With so many “free” credit score offers being peddled these days, it’s not always easy to know which ones are legit and safe… and which ones are scams. How does CreditSesame.com measure up?
What is Credit Sesame?
Launched back in 2010, they’re a venture-capital backed website that is touted as a free tool for managing credit. You register by filling out your personal information and Social Security number. Once you do that, they come back and provide some info about your creditworthiness (I’ll discuss that in a moment).
Is Credit Sesame really free? Yep… You won’t have to provide your credit card number or pay anything to use the service. But be warned because the score provided to you is NOT a real FICO score. It is an imitation that is not used by lenders. If you want to see your authentic FICO score for free, you can do so with the following:How Credit Sesame makes money is that they provide you sponsored offers for mortgage refinancing, credit cards, loans, etc. After filling out the forms on their website, I was taken to a page with some basic information:
Note: The reason I blocked out the numbers is because payment amounts are actually used as security questions to verify your identity when checking your credit.
Obviously the first thing I noticed is the credit score of 771. Is that accurate or not?
Because Credit Sesame does not use FICO scores!
Instead, it uses the Experian National Equivalency Score.
So you are getting an imitator to FICO, not the real thing.
The Experian National Equivalency Score runs on a 360 to 840 range, rather than the 300 to 850 range for FICO. However beyond the number differences, it’s important to remember that we are talking about two different scoring models, which means the various components are counted differently in each. Plus, while educational scores (like the Experian National Equivalency score) can be useful to get a ballpark idea of where you are creditwise and track your progress, lenders don’t use these scores. So, if you’re about to apply for a major loan, pull your FICOs.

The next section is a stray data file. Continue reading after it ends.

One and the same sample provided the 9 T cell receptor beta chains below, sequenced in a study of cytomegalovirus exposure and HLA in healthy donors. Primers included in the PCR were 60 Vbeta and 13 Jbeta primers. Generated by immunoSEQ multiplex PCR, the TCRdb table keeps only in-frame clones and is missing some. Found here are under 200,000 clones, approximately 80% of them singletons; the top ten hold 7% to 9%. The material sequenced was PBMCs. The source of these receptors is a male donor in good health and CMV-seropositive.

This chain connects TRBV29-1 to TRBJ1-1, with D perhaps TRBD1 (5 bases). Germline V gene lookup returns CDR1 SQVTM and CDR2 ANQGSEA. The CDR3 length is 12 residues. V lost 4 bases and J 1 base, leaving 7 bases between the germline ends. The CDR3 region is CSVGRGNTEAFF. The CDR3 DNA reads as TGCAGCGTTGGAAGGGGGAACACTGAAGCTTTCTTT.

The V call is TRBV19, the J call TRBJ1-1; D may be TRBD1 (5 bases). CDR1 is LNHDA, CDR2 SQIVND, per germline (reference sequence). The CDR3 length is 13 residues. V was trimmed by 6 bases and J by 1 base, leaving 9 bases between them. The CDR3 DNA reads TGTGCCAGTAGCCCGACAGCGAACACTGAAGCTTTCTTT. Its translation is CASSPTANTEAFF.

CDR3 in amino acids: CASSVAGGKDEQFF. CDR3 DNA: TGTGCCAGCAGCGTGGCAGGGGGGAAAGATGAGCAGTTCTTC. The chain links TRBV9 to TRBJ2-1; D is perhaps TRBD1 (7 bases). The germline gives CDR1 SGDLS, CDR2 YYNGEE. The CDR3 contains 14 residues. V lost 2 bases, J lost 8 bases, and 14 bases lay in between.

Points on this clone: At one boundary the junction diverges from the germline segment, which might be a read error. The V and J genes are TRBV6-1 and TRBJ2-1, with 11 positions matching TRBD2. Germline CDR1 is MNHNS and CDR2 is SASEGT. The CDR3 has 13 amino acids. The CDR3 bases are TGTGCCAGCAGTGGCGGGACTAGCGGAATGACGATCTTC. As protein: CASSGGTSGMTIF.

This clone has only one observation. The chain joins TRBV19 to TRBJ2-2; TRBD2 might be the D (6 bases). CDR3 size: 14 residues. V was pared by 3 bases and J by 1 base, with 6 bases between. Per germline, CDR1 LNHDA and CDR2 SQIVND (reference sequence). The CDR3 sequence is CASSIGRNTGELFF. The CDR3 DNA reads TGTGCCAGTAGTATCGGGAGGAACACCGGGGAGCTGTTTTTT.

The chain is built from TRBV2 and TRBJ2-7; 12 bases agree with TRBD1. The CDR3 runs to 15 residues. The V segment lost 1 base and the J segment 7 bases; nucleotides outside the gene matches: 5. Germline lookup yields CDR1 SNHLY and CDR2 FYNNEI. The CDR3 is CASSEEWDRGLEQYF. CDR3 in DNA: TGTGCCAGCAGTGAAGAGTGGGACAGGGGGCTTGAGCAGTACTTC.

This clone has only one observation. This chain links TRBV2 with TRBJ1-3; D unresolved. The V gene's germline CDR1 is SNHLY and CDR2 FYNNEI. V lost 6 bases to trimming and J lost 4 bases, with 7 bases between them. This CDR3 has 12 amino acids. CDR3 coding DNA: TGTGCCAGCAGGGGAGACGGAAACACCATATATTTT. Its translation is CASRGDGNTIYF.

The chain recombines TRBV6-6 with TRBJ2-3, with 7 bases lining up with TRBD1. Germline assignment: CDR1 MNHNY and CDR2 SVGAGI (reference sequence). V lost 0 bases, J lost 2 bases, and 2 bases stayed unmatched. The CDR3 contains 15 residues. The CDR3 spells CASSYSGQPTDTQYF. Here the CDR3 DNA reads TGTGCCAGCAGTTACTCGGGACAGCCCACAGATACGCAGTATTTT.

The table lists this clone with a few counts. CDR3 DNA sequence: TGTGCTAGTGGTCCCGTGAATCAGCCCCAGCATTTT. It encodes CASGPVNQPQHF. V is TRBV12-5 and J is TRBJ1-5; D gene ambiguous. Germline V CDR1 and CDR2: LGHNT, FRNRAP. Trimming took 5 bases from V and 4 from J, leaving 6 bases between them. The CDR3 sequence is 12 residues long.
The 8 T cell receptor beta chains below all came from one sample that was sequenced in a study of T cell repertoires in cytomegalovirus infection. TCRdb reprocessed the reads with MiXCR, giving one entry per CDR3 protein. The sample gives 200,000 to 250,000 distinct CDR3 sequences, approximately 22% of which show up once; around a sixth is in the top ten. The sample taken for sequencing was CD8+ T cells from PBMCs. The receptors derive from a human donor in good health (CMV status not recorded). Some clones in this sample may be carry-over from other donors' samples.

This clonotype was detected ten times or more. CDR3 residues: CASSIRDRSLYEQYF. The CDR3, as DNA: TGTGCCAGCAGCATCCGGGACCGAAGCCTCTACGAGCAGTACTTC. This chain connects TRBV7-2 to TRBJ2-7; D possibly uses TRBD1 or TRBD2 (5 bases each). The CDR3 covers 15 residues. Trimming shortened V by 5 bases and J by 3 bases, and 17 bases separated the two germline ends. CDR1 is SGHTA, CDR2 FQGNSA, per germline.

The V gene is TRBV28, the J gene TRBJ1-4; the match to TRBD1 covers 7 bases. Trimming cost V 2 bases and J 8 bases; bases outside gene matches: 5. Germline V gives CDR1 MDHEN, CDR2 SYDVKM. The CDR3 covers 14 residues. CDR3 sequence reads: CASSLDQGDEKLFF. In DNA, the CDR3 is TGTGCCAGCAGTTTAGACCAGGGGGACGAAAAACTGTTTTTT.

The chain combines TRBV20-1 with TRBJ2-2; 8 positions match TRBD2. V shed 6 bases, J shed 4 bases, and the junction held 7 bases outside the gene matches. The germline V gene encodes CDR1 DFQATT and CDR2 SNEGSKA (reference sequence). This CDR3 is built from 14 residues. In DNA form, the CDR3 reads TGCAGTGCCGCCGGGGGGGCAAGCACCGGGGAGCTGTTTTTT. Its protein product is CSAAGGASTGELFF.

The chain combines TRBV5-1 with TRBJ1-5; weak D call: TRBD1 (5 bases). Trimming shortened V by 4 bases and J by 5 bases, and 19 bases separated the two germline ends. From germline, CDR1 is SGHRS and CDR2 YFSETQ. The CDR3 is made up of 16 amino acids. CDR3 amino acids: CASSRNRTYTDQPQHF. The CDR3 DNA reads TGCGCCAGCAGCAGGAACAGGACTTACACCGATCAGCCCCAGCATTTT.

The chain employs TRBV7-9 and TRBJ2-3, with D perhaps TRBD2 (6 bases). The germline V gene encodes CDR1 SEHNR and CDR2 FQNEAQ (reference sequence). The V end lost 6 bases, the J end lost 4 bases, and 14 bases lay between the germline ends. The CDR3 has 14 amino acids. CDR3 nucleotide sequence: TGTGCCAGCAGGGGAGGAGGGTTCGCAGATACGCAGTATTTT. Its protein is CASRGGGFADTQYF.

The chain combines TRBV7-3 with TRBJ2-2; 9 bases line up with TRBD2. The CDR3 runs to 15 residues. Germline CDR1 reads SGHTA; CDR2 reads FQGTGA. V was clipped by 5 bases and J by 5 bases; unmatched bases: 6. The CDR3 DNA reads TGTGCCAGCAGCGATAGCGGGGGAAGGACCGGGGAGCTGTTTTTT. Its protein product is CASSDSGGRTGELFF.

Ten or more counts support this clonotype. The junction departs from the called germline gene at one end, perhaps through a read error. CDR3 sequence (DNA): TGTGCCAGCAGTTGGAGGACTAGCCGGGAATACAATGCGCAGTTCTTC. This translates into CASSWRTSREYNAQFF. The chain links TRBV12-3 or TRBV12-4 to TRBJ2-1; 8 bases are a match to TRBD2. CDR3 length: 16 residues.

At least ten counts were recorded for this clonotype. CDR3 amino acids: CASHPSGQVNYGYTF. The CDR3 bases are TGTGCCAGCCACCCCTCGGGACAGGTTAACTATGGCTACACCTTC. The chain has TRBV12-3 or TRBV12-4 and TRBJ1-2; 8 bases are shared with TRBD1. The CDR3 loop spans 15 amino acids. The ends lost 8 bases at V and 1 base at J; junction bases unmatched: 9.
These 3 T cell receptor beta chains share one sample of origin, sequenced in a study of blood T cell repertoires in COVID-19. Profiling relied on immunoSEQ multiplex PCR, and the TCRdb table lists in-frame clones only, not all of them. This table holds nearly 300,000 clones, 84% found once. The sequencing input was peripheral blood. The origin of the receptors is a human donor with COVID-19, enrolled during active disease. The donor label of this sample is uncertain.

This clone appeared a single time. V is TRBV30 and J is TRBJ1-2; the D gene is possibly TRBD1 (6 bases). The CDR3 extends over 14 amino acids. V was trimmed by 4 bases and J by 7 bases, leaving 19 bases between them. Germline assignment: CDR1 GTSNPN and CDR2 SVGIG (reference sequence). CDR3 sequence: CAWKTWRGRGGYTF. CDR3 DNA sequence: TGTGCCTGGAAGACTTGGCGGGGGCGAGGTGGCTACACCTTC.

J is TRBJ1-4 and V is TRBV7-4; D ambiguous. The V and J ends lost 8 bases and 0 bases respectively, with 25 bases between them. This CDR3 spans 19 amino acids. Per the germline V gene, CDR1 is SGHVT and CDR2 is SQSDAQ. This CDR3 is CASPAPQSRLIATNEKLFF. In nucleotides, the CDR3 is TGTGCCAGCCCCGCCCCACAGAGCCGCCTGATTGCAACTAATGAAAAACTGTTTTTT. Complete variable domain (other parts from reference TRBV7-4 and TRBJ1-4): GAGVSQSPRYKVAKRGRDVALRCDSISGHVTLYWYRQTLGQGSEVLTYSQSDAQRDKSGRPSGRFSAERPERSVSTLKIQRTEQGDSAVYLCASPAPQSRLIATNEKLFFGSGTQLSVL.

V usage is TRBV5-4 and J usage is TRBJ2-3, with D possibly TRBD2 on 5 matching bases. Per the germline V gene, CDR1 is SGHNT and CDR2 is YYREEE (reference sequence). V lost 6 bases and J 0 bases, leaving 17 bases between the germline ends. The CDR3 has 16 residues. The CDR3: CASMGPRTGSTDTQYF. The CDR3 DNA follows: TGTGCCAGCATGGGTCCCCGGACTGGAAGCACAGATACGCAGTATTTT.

And what else does it do?
I was actually looking forward to doing this review of Credit Sesame, because I was hoping I would discover a robust tool chest of free tools to use.
However, the information they give you is limited. Now in their defense, the service is free, so there isn’t much reason to complain. But I don’t think this would help me much with managing my credit and here’s why…
Unless you pay $9.95 a month for the “Advanced” service, you’re left with the bare minimum when it comes to credit analysis. Here’s what the site gave me, as far as credit analysis goes:
That’s all good to know, but it doesn’t tell me much. You can see your utilization ratio in a bit more detail by clicking the “Credit Usage” tab:
Credit Sesame offers a monthly Experian credit report — but only if you’ve bought the $9.95/month Advanced package. Credit Karma’s free service, meanwhile lets you zoom in on your credit way more, allowing you to view the number of inquiries on your report and the length of your credit history. It also gives you the ability to simulate the effect of future actions on your credit. Capital One’s Credit Tracker has similar features.
And the final verdict?
Is Credit Sesame really free? Yes, and for that reason my complaints are all relative. Since you are not spending any money, Credit Sesame is safe – it can’t be a scam or rip-off, since you’re not spending a dime.
But is it actually useful? That’s the question to consider.
If you don’t know what your creditworthiness is – then yes – this service is a useful way to check for free how you measure up. Plus, because Credit Karma and Capital One’s Credit Tracker both use TransUnion, Credit Sesame is a good way to see how Experian is ranking you.
However, it’s not as detailed as the other free credit scoring services out there. And if you want to know your true FICO score (not a FAKO), Credit Sesame falls short — as do all free credit scoring services.
I probably won’t do another Credit Sesame review until [if] they make it a more robust platform. If they ever add more features like telling the number of credit inquiries, average age of accounts and other useful info, then I would be interested.
Updated April 15, 2014.